"The overall ambience I find very relaxing. Holiday trips for me are not all about running around from one must-see sight to another"
Gayice: And you keep coming back...?
Reed: For me, it is a combination of things that draws me back to Iceland. The overall ambience of Reykjavik I find very relaxing. Holiday trips for me are not all about running around from one must-see sight to another. And at my age I am not quite so frantic to get those new "sexual notches" on my belt (As it is, I've had to buy several new belts over the years!). I like a less frantic approach that allows me to really get to know a city and the people who live there.
Gayice: And has it been of any success?
Reed: I am quite content to spend a large part of an afternoon sitting in the Cafe Paris or Vegamot or Kaffi Brennslan chatting and by now I have several Icelandic friends.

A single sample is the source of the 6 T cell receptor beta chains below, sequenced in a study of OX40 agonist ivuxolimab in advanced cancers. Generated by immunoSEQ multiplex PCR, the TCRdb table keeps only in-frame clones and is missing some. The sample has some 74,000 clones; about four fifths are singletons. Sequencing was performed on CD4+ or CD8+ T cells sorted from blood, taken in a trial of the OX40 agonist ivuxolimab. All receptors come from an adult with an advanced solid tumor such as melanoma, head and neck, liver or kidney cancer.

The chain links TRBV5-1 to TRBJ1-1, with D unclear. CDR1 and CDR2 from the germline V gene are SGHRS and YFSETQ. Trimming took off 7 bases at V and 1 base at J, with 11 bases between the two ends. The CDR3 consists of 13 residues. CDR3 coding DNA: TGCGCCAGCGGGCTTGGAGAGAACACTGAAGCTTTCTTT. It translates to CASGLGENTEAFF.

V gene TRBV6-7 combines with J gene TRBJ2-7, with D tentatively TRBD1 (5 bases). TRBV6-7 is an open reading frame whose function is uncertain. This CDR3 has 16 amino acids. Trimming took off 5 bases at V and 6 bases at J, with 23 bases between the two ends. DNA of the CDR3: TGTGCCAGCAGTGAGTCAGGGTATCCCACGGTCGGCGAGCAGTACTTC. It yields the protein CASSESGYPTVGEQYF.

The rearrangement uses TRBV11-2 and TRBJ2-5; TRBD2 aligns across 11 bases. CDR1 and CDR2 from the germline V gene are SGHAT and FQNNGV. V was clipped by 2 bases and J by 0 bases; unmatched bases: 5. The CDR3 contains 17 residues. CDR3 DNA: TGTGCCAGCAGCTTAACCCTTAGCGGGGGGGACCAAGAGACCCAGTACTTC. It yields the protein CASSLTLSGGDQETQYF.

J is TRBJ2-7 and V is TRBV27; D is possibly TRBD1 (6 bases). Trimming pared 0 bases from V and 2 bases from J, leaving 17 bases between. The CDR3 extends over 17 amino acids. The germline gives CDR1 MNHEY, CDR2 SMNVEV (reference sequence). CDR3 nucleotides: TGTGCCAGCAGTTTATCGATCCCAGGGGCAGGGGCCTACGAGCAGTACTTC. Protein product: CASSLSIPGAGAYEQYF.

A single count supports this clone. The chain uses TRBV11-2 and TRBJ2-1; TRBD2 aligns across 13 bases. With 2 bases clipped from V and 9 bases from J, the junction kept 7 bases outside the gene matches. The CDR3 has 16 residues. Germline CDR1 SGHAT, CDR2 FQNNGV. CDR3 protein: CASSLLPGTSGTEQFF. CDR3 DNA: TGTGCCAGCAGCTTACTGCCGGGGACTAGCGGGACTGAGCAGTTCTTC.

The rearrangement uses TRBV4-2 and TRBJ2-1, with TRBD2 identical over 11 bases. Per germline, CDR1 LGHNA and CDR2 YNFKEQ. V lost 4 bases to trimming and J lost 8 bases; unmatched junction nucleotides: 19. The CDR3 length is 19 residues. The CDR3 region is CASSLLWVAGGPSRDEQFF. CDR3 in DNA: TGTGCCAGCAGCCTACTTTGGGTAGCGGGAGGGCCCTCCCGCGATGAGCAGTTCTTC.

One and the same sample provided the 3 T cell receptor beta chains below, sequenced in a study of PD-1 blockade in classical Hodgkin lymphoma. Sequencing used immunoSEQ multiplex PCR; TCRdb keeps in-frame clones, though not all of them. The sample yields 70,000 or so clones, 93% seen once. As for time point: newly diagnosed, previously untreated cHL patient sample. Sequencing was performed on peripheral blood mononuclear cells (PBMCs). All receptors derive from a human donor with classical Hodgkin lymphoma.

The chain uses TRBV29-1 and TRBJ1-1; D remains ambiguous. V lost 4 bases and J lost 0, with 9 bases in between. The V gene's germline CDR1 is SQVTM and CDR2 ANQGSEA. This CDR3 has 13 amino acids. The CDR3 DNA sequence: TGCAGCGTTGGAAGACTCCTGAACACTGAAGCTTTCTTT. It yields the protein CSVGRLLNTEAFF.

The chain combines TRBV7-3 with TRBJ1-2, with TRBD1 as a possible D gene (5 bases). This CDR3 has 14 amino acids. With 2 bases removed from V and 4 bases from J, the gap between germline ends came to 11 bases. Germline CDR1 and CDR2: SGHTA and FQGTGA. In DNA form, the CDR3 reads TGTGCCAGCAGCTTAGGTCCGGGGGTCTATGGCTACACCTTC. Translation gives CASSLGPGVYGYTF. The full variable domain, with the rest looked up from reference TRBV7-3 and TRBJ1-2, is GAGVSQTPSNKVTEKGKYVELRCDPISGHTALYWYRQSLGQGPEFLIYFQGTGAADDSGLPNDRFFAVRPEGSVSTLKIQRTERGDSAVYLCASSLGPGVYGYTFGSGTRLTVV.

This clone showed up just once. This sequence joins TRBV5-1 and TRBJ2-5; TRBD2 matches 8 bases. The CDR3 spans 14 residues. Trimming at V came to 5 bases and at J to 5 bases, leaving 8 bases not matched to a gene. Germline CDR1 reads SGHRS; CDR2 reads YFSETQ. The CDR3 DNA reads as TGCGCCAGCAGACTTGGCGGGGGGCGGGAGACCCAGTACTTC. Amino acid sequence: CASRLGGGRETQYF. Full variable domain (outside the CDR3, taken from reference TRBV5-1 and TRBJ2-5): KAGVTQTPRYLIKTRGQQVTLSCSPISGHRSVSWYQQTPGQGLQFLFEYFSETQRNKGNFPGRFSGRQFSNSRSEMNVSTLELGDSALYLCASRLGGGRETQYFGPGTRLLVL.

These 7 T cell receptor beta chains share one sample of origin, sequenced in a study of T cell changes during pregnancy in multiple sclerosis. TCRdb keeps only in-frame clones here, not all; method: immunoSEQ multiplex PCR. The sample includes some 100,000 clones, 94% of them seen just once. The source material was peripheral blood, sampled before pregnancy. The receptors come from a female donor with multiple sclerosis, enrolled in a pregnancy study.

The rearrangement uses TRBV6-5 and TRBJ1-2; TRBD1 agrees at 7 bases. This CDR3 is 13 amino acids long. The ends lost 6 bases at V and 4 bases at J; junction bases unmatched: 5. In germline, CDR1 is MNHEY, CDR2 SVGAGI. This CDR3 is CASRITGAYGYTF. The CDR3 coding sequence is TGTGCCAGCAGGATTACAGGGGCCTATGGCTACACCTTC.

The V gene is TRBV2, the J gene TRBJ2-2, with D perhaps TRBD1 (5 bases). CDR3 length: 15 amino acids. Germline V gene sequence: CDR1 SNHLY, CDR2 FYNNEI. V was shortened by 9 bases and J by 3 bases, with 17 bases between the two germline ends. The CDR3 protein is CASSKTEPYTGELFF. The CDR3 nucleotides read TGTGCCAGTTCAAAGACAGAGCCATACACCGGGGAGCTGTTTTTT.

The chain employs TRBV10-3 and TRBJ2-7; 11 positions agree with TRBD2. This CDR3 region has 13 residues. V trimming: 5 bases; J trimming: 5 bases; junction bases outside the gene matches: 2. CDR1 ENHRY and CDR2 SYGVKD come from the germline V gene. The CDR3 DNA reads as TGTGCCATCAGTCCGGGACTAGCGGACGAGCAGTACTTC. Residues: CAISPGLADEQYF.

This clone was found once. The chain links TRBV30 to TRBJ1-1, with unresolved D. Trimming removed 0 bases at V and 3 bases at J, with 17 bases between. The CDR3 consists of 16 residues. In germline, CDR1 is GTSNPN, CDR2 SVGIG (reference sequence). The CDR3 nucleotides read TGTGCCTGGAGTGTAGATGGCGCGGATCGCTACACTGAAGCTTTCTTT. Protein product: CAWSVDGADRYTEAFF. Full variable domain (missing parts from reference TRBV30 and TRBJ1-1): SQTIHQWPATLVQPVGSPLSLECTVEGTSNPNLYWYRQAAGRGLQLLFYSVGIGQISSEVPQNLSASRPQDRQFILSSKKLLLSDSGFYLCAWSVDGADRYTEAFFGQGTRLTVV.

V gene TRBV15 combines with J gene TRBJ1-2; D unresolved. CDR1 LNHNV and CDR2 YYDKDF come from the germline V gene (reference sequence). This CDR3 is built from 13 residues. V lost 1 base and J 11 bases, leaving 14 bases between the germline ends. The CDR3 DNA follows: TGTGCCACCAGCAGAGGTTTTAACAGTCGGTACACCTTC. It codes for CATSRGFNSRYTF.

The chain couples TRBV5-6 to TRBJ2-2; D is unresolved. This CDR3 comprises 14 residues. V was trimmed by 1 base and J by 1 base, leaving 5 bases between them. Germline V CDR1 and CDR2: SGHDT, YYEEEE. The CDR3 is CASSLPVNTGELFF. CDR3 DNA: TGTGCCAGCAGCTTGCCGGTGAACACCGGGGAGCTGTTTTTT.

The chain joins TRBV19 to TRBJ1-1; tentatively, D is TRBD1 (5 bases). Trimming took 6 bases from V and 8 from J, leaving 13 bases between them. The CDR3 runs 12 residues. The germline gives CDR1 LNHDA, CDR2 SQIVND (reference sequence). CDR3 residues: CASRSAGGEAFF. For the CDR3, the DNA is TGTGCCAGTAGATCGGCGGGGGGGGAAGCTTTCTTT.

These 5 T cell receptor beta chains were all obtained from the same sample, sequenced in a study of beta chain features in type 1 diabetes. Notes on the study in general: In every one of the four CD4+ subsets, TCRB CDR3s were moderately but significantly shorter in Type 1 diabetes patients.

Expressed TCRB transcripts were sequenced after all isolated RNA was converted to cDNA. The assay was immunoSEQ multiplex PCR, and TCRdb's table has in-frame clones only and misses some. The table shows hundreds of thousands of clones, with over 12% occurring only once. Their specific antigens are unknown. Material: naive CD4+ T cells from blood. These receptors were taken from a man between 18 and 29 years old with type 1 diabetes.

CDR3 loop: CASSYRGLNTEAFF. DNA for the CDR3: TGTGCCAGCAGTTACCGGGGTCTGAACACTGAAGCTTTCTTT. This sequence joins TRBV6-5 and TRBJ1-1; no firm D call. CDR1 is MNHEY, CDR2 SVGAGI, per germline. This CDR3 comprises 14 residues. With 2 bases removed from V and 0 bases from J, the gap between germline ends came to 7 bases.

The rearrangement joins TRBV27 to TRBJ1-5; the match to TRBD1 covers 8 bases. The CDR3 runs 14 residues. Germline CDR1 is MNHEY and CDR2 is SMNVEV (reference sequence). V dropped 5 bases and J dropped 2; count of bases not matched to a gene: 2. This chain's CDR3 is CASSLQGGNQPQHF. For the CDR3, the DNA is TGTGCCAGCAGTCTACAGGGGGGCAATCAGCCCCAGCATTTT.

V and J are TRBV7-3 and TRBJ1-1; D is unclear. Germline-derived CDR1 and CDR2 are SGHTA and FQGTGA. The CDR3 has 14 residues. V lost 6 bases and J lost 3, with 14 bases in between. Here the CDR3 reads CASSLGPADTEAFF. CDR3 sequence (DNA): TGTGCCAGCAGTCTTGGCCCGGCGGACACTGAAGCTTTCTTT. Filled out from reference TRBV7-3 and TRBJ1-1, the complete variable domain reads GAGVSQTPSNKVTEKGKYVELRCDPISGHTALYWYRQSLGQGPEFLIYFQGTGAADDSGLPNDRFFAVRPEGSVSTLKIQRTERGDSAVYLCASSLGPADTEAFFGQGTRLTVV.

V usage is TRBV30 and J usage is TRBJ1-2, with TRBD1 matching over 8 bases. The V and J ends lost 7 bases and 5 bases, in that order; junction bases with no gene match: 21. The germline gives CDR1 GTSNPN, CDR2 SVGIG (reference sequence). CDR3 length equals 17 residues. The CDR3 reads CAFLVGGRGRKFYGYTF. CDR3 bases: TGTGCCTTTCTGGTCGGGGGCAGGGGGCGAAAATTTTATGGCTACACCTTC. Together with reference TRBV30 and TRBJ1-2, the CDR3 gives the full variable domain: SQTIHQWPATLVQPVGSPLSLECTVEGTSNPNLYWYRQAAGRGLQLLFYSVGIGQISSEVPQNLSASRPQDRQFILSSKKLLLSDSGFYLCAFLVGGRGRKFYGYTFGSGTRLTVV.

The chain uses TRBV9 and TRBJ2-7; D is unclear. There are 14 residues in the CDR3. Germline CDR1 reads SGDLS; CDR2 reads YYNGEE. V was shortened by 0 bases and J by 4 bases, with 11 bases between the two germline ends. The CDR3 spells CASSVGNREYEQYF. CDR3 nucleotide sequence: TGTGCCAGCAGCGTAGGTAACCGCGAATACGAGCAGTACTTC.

Gayice: Whats your impression of the people here?
Reed: I think they are one of Iceland's biggest assets for visitors, they draw me back as well. People like Arni Einarsson from Room With A View. The guy is so totally helpful and really goes out of his way to make an outsider feel like an insider. Or Gudbjorg and her partner Juliette at Felicia's Flat. I spent an evening out at the family farm for horseback riding and a barbecue on one of my trips. Bara Kristinsdottir and her partner Arndis once sent me home with salmon they had caught on a river fishing trip. Hulda Birgisdottir from The Rainbow Cafe seems like a sister to me. And whenever I see Veturlidi Gudnason, it seems like we just pick up our conversation from where it left off on my previous visit. This kind of openess and inclusion makes a huge difference in a traveler's experience of a foreign country.